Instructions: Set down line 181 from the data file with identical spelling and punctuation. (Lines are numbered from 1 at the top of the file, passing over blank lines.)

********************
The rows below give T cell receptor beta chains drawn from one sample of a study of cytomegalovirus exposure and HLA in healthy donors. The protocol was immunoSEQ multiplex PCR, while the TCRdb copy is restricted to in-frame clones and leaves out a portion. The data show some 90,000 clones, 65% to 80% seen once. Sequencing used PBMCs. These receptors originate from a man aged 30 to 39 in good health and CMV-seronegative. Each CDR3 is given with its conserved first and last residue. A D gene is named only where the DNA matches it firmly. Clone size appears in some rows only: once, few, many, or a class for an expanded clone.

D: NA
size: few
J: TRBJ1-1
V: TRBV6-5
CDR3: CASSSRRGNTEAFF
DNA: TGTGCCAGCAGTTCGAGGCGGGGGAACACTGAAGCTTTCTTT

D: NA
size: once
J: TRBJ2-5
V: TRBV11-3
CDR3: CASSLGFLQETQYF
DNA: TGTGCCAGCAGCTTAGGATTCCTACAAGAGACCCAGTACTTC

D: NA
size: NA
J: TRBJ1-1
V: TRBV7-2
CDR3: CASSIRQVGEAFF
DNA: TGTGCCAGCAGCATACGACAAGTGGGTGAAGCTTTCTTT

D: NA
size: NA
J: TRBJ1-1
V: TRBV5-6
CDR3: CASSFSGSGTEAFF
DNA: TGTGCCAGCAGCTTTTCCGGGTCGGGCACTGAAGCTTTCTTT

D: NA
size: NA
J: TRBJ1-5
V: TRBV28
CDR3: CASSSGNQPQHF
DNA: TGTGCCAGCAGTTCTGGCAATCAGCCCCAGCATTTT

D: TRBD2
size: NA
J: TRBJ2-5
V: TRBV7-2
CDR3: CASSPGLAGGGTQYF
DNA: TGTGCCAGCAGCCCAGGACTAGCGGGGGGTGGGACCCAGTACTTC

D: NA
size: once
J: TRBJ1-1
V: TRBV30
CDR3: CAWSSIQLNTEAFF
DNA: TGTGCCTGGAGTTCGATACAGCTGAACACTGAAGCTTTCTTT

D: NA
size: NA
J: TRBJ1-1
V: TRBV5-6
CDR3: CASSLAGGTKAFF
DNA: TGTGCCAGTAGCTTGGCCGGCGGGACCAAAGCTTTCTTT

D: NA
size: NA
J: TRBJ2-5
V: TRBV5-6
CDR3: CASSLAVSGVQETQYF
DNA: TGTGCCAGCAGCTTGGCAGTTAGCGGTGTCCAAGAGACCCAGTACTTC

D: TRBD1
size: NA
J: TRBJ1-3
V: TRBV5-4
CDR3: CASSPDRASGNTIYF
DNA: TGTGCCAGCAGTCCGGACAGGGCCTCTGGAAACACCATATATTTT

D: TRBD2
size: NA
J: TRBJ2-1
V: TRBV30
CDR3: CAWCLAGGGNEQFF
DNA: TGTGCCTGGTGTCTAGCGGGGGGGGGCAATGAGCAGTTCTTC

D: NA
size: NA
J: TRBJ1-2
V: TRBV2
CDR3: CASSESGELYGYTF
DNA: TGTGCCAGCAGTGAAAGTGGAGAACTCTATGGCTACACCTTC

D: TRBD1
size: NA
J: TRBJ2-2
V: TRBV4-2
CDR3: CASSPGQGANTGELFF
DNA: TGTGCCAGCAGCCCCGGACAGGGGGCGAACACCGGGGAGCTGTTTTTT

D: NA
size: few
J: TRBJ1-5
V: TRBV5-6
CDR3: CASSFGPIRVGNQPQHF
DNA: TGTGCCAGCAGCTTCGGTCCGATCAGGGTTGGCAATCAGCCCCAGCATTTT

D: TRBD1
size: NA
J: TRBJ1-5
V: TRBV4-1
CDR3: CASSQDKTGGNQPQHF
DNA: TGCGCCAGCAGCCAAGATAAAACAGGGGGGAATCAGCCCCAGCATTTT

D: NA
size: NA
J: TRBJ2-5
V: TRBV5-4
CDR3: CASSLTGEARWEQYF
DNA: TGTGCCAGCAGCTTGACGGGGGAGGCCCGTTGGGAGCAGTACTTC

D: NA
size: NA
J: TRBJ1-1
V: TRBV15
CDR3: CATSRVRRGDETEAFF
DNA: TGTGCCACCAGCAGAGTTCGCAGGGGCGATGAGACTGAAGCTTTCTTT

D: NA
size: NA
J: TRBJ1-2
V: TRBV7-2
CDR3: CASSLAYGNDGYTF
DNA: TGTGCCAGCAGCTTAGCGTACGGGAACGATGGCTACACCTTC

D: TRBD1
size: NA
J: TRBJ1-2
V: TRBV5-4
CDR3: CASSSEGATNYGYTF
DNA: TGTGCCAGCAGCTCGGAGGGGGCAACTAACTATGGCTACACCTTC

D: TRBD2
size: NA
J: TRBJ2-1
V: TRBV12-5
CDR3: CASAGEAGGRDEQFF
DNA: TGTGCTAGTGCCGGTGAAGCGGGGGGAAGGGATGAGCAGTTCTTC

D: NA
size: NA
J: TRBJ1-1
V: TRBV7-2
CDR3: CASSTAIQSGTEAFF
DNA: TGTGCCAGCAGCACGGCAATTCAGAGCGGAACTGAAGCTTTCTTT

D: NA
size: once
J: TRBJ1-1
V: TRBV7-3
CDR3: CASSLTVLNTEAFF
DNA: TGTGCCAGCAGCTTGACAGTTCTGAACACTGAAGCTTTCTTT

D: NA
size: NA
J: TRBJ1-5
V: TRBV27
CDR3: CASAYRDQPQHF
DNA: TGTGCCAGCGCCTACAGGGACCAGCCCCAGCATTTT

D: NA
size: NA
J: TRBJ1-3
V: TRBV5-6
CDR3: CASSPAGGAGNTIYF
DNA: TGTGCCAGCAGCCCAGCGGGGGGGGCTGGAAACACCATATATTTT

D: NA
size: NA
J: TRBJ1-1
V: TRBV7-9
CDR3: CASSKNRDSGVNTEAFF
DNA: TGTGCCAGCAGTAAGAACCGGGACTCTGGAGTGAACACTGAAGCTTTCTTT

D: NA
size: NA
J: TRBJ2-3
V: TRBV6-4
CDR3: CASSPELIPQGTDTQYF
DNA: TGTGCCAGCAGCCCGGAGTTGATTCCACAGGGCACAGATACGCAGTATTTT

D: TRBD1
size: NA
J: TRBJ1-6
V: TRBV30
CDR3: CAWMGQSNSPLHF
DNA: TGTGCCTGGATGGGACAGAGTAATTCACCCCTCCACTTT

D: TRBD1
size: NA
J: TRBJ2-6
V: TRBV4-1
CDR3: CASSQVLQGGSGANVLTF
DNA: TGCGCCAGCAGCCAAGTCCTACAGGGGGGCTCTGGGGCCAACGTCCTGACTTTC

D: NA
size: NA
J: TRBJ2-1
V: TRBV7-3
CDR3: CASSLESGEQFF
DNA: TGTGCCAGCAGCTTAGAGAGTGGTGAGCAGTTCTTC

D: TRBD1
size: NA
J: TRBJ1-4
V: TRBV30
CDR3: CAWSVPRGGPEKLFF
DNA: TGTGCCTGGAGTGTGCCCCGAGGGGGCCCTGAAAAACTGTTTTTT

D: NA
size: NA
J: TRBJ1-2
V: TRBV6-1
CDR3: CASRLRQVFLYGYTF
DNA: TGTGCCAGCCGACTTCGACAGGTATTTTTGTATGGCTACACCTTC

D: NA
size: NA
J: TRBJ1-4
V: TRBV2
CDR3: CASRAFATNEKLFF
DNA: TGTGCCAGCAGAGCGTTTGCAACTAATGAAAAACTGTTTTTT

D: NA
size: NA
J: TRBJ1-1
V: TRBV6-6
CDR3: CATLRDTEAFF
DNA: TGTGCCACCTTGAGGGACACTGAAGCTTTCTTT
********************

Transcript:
DNA: TGTGCCTGGAGTGTGCCCCGAGGGGGCCCTGAAAAACTGTTTTTT